There are no upcoming immigration-related hearings or markups currently scheduled in the U.S. Senate or the U.S. House of Representatives.



House Introduces Immigration Reform Legislation for Dreamers, TPS Holders, Agriculture Sector

The week of March 1, congressional lawmakers introduced multiple pieces of immigration reform legislation that would impact several noteworthy categories of unauthorized workers and families with longstanding ties to the U.S. The American Dream and Promise Act, sponsored by representative Lucille Roybal-Allard (D-California) and announced on March 3, would provide protection from deportation and an eventual path to permanent legal status for Dreamers, or those who came to the U.S. as children without authorization. The bill would also provide a path to legal status for Temporary Protected Status (TPS) holders, resulting in a combined estimated 2.5 million people would be eligible for legal status under the bill. A previous version of the bill passed the House of Representatives in 2019, but was not acted upon in the Senate.

Last month, a bipartisan group of Senators re-introduced The Dream Act, which is more narrowly focused on providing a solution for Dreamers.  Businesses, immigration advocates, and religious leaders have spoken out in support of providing a pathway to legalization for Dreamers.

On March 3, Representatives Zoe Lofgren (D-California) and Dan Newhouse (R-Washington) also reintroduced the Farm Workforce and Modernization Act in the House. The bill would streamline and reform the H-2A agricultural guestworker program, provide a pathway to legal status for eligible undocumented farmworkers, and require agriculture employers to implement a reformed “E-Verify” program to ensure workers are authorized. A version of this bill also passed the House with bipartisan support in 2019.

While Congress turns its focus to these more targeted immigration reform proposals, House Democrats have postponed consideration of the more comprehensive immigration proposal  supported by the Biden administration. President Biden has said he is willing to support incremental reforms if they have a better chance of receiving bipartisan support.

Biden Administration Reopens Controversial Facilities and Takes Steps to House and Process Unaccompanied Children

Facing an influx of unaccompanied children at the Southern border and reduced shelter capacity due to social distancing requirements during the COVID-19 pandemic, the Biden administration has reopened a temporary influx facility in Carrizo Springs, Texas, and taken additional steps to better house and process migrant children. The move to reopen the facilities, which briefly and controversially housed children during the Trump administration, has faced criticism by some advocates who have noted that the facilities are not state-licensed or held to the same standards of care as other shelters. According to Department of Homeland Security (DHS) Secretary Alejandro Mayorkas, the action comes amid a “logistical challenge” at the border that is requiring the Biden administration to take steps “to manage it and to meet our humanitarian aspirations.”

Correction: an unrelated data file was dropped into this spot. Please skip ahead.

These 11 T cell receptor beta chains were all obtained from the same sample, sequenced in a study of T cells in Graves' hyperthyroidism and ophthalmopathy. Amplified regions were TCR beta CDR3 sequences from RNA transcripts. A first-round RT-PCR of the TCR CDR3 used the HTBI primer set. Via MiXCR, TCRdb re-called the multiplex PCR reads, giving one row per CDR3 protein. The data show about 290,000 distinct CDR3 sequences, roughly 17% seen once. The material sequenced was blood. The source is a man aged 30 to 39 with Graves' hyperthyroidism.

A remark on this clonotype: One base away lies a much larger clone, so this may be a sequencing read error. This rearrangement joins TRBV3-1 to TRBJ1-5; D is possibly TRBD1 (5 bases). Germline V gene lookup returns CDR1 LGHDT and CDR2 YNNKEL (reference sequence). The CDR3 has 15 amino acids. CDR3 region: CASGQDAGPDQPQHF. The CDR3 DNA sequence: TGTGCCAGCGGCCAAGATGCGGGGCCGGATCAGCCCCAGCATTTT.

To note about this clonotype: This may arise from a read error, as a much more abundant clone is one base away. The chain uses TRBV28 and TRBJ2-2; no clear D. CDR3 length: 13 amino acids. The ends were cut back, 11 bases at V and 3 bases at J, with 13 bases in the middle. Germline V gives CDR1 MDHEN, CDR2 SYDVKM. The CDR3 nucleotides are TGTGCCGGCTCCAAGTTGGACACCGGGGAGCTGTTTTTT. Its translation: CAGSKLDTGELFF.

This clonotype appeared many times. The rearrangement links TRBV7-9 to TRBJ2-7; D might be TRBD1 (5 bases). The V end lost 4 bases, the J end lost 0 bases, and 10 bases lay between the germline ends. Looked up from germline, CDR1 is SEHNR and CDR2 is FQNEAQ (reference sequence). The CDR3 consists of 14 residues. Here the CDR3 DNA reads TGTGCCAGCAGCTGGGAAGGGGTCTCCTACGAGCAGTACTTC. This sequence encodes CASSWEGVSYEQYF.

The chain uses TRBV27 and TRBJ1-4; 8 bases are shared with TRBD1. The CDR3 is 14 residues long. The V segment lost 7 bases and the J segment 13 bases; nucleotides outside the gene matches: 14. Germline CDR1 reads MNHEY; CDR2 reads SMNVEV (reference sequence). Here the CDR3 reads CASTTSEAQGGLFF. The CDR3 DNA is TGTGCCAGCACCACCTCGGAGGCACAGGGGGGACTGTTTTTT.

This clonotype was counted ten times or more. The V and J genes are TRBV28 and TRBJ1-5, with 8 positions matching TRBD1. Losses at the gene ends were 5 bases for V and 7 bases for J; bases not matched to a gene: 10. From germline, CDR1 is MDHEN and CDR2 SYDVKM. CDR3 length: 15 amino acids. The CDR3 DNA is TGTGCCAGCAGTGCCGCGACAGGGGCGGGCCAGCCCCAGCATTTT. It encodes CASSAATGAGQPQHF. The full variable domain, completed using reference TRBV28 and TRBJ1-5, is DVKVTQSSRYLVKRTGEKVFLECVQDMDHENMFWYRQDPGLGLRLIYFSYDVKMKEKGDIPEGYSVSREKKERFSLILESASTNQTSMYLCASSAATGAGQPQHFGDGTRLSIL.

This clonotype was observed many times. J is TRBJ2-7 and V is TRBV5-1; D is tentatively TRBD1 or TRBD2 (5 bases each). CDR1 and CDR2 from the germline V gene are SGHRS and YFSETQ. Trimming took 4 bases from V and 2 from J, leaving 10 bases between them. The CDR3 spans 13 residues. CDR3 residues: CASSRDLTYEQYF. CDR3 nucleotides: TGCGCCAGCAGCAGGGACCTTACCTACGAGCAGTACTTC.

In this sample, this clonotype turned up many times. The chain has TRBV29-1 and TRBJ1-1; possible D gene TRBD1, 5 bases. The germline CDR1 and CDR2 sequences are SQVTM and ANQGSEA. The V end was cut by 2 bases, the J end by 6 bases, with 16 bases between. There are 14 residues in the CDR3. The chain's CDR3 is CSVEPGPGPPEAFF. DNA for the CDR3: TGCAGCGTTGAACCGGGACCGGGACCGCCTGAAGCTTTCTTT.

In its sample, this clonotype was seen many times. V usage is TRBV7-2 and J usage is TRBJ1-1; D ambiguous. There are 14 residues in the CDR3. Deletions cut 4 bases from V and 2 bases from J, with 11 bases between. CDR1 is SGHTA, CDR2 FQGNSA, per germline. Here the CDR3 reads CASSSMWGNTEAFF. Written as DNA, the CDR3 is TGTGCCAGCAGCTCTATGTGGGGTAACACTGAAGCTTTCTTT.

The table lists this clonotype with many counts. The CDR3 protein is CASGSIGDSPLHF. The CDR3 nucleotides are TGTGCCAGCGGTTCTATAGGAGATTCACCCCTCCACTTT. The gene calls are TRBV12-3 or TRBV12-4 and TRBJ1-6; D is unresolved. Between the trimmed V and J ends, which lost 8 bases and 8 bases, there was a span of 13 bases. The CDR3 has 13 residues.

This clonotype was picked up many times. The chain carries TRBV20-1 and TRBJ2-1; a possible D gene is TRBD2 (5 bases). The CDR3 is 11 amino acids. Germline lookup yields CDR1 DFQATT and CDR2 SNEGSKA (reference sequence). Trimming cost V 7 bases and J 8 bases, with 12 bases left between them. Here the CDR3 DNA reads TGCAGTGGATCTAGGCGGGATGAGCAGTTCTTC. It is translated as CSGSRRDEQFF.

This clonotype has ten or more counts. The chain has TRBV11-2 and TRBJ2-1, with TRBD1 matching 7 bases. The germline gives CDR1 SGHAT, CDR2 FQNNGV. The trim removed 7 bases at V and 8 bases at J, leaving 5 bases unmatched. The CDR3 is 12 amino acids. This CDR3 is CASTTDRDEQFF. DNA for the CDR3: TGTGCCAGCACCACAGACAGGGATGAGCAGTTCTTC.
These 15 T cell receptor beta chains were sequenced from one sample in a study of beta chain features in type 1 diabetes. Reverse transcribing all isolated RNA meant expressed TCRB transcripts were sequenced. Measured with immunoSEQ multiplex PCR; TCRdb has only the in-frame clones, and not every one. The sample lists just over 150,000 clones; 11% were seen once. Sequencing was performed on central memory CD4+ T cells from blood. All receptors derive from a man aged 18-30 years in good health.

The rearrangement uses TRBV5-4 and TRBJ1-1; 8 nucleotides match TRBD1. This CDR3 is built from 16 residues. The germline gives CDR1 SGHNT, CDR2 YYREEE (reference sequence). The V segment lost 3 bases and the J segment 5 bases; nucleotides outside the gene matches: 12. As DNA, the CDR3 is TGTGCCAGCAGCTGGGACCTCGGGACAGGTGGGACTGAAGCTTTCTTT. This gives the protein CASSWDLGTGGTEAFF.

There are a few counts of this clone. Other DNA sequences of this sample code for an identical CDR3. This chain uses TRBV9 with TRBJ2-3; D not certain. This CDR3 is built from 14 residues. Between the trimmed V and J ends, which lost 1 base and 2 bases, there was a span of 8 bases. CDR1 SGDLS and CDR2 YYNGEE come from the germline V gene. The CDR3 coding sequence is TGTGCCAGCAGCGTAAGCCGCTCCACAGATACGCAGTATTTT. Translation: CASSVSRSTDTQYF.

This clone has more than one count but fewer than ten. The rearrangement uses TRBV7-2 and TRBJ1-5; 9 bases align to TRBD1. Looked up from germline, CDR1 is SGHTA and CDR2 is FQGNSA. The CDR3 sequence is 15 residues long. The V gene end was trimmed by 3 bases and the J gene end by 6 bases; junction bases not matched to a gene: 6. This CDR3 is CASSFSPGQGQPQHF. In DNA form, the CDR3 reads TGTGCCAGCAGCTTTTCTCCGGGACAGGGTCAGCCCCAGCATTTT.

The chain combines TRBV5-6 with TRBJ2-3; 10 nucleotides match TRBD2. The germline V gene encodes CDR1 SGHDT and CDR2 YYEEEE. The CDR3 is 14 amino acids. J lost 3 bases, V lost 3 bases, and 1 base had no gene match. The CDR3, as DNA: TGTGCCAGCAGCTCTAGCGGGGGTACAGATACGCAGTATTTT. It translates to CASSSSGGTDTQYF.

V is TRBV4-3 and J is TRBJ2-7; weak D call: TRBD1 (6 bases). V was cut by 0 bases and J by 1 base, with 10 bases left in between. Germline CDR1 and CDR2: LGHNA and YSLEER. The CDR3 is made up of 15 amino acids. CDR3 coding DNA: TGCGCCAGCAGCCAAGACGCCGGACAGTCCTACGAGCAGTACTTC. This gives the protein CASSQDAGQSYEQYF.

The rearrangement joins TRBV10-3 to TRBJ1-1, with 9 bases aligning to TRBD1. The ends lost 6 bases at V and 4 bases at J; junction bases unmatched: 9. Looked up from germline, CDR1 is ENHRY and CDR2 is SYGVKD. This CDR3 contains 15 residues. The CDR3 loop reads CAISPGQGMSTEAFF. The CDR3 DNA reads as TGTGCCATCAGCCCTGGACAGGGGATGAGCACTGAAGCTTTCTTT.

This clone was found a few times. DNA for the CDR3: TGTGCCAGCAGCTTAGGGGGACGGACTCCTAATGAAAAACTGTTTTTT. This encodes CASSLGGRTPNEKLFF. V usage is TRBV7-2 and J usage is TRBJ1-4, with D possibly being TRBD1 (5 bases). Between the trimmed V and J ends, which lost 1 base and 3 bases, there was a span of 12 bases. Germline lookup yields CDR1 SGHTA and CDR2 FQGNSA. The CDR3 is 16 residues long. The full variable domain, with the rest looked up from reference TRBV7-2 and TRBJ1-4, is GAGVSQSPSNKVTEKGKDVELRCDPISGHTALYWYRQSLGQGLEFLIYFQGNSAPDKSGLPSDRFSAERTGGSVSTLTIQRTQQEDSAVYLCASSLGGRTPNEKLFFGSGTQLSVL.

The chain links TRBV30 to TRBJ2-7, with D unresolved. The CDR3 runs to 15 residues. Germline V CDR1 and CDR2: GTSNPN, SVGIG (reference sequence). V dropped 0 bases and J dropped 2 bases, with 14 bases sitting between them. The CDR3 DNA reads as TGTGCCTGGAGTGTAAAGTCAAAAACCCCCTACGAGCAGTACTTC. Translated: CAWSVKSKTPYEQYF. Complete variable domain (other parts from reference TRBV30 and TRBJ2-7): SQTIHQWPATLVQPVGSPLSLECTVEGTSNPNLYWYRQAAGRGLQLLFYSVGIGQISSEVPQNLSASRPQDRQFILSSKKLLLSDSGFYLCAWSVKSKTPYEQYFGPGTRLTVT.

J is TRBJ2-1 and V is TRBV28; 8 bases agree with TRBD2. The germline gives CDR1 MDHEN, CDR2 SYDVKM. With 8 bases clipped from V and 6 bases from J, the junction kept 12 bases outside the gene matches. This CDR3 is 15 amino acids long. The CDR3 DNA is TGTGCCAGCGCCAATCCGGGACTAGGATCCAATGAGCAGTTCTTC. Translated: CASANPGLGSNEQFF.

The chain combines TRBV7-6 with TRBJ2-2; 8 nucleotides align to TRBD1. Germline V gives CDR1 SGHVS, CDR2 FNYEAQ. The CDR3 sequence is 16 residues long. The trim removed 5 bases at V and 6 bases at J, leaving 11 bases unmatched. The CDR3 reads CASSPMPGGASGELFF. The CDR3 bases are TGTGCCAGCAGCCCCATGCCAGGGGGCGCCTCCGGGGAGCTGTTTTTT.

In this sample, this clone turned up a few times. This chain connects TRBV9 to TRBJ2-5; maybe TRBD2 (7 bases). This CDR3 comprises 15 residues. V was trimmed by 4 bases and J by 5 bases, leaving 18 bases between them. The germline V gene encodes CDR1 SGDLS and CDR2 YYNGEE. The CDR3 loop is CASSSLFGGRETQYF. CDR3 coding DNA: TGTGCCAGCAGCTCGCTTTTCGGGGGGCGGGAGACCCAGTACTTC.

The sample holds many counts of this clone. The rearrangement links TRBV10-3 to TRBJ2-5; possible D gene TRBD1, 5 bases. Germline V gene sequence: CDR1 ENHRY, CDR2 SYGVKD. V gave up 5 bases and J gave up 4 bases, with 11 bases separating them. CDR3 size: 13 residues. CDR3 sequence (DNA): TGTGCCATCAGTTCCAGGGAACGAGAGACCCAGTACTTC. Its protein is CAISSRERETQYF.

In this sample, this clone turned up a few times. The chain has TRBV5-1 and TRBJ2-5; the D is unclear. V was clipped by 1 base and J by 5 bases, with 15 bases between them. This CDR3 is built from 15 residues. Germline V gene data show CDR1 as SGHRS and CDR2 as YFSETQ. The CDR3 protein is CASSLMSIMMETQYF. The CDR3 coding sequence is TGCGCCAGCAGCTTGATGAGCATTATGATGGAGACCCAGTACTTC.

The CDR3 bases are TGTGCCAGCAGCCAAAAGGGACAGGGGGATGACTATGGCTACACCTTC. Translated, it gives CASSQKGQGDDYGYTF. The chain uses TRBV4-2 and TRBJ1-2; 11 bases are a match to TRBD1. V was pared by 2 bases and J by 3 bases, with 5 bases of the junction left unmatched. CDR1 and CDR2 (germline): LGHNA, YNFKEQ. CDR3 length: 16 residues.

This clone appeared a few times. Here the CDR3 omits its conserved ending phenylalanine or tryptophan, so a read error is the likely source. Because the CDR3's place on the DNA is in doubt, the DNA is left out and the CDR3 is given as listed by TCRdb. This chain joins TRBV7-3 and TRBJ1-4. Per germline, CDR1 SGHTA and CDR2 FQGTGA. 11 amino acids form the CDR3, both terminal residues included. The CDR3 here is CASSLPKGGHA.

When children are determined to be unaccompanied, they are required by law to be transferred within 72 hours from Customs and Border Protection (CBP) custody to Office of Refugee Resettlement (ORR) shelters. However, ORR shelter capacity has been reduced by 40% due to Covid-19 protocols and children are getting backed up in CBP holding centers, which are not designed to care for or house children.

In addition to reopening the temporary influx facility in Carrizo Springs, which is designed to house 700 unaccompanied children, the administration plans to open up additional temporary facilities during the pandemic. The administration has also encouraged current ORR shelters to work to safely increase capacity, and DHS recently agreed to pay for travel expenses for those who are ready to be released from ORR shelters to vetted family members, foster homes, or other sponsors. In the past, it has taken up to six months for many children to be released to sponsors, but on March 1, Secretary Mayorkas stated that due to recent efforts to expedite the process, the average time spent in ORR custody has dropped to 31 days.

According to a March 3 report, since February 10 an average of 340 unaccompanied children were apprehended each day at the border. The average time spent in CBP custody for these children was 77 hours, five hours longer than the maximum 72 hours allowed under the law. DHS has sent a request to the state of Texas asking for consent to use Federal Emergency Management Agency funding to assist with efforts to expand capacity and expedite processing.